In response to a Freedom of Information Act request from New York Times reporter Charlie Savage, the Privacy and Civil Liberties Oversight Board (PCLOB) has declassified its implementation report on Presidential Policy Directive 28: Signals Intelligence Activities (PPD-28). PPD-28 was signed by President Obama in January of 2014 and provides principles guiding “why, whether, when, and how the United States conducts signals intelligence activities.” The report was sent to Congress in early 2017.
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President Trump recently nominated Travis LeBlanc and Aditya Bamzai as members of the Privacy and Civil Liberties Oversight Board (PCLOB), placing a full set of five nominees before the Senate and creating the possibility that the inquorate body could soon be revived. (A quorum requires three members; since early 2017, the body’s only member has been Elisabeth Collins.) This would be a welcome change.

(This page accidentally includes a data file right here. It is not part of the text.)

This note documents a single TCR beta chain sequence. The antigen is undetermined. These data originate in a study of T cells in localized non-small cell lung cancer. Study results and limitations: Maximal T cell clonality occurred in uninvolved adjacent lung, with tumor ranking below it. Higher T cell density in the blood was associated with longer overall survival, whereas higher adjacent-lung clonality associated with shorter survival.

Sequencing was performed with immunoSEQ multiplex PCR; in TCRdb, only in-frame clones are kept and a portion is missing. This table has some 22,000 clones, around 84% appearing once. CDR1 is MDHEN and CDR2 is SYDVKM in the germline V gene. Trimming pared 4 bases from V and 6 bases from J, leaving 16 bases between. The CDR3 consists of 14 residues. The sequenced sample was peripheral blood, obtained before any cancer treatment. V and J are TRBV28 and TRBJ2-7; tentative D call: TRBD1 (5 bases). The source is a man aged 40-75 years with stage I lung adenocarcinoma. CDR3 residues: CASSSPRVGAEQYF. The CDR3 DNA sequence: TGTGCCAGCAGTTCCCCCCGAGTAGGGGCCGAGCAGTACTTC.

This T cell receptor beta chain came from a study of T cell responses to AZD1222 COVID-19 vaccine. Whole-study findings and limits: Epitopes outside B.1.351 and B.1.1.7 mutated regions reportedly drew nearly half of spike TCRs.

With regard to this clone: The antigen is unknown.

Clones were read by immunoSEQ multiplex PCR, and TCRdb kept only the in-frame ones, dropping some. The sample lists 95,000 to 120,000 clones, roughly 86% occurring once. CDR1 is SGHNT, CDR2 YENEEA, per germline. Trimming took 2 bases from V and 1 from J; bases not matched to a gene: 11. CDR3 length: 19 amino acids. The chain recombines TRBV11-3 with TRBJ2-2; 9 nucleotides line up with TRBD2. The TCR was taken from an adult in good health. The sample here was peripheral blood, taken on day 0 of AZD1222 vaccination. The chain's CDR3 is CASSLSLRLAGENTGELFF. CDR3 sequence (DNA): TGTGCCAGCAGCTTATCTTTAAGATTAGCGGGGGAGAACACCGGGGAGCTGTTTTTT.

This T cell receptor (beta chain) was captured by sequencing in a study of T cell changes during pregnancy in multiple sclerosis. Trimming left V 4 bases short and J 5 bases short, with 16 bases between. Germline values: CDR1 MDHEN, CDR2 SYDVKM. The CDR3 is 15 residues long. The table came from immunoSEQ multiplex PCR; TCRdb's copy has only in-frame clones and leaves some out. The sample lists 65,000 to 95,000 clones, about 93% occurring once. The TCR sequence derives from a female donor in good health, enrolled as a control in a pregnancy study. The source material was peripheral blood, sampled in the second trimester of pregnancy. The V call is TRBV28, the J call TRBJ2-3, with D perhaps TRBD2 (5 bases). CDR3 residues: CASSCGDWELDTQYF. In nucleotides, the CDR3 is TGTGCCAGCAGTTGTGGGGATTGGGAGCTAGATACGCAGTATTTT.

There is that classic joke about the difference between an optimist and a pessimist—an experiment in which two children are put in a room to play. The pessimist enters a room full of toys and sits there wailing disconsolately, saying, “Something is going to break.” The optimist enters a room piled high with horse manure and begins rummaging through it enthusiastically, because, “With all this shit, I know there’s got to be a pony somewhere!”
On Friday, the White House announced that the President intends to nominate Adam Klein to be a Member and the Chairman of the Privacy and Civil Liberties Oversight Board. If confirmed, Adam will join Beth Collins, who is currently the only member of the Board.
There are many tools available to a president who seeks to scale back the scope and authority of an administrative agency. He can push to cut the agency's budget. He can embrace legal theories and litigation strategies that interpret the agency's statutory authority narrowly. He can try to appoint leadership that shares his reductionist agenda (and he can try to remove incumbent leaders who don't). And at the extreme, he might seek legislation formally shrinking the agency's authority or even abolishing the agency outright.